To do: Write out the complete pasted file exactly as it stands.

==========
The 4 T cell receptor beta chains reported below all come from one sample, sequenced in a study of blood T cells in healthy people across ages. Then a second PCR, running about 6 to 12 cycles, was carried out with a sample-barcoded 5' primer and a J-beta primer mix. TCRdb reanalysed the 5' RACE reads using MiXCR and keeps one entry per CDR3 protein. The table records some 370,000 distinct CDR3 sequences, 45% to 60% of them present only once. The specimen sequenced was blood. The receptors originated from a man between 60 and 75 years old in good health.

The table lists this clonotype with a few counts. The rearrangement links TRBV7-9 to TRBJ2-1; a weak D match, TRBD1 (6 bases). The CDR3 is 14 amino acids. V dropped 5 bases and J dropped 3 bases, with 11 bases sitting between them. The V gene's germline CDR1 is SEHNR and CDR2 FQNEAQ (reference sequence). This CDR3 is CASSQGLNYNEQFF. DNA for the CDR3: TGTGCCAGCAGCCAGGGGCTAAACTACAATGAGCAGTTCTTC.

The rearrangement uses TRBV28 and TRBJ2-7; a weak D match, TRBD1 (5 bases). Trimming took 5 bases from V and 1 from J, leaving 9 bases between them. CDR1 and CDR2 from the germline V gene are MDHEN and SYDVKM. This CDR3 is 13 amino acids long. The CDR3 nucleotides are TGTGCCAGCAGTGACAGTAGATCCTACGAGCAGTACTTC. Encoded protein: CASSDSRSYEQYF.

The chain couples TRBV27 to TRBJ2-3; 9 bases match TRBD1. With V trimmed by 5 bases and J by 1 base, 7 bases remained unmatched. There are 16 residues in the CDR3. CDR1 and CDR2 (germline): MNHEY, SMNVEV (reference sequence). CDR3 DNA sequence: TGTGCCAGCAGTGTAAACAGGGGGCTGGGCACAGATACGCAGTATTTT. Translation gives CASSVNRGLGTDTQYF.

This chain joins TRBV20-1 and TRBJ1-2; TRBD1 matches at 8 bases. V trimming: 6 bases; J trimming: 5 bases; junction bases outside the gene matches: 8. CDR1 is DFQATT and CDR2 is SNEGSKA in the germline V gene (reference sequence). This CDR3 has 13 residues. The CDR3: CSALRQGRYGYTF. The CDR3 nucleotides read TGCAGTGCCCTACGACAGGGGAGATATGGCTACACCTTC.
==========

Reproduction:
The 4 T cell receptor beta chains reported below all come from one sample, sequenced in a study of blood T cells in healthy people across ages. Then a second PCR, running about 6 to 12 cycles, was carried out with a sample-barcoded 5' primer and a J-beta primer mix. TCRdb reanalysed the 5' RACE reads using MiXCR and keeps one entry per CDR3 protein. The table records some 370,000 distinct CDR3 sequences, 45% to 60% of them present only once. The specimen sequenced was blood. The receptors originated from a man between 60 and 75 years old in good health.

The table lists this clonotype with a few counts. The rearrangement links TRBV7-9 to TRBJ2-1; a weak D match, TRBD1 (6 bases). The CDR3 is 14 amino acids. V dropped 5 bases and J dropped 3 bases, with 11 bases sitting between them. The V gene's germline CDR1 is SEHNR and CDR2 FQNEAQ (reference sequence). This CDR3 is CASSQGLNYNEQFF. DNA for the CDR3: TGTGCCAGCAGCCAGGGGCTAAACTACAATGAGCAGTTCTTC.

The rearrangement uses TRBV28 and TRBJ2-7; a weak D match, TRBD1 (5 bases). Trimming took 5 bases from V and 1 from J, leaving 9 bases between them. CDR1 and CDR2 from the germline V gene are MDHEN and SYDVKM. This CDR3 is 13 amino acids long. The CDR3 nucleotides are TGTGCCAGCAGTGACAGTAGATCCTACGAGCAGTACTTC. Encoded protein: CASSDSRSYEQYF.

The chain couples TRBV27 to TRBJ2-3; 9 bases match TRBD1. With V trimmed by 5 bases and J by 1 base, 7 bases remained unmatched. There are 16 residues in the CDR3. CDR1 and CDR2 (germline): MNHEY, SMNVEV (reference sequence). CDR3 DNA sequence: TGTGCCAGCAGTGTAAACAGGGGGCTGGGCACAGATACGCAGTATTTT. Translation gives CASSVNRGLGTDTQYF.

This chain joins TRBV20-1 and TRBJ1-2; TRBD1 matches at 8 bases. V trimming: 6 bases; J trimming: 5 bases; junction bases outside the gene matches: 8. CDR1 is DFQATT and CDR2 is SNEGSKA in the germline V gene (reference sequence). This CDR3 has 13 residues. The CDR3: CSALRQGRYGYTF. The CDR3 nucleotides read TGCAGTGCCCTACGACAGGGGAGATATGGCTACACCTTC.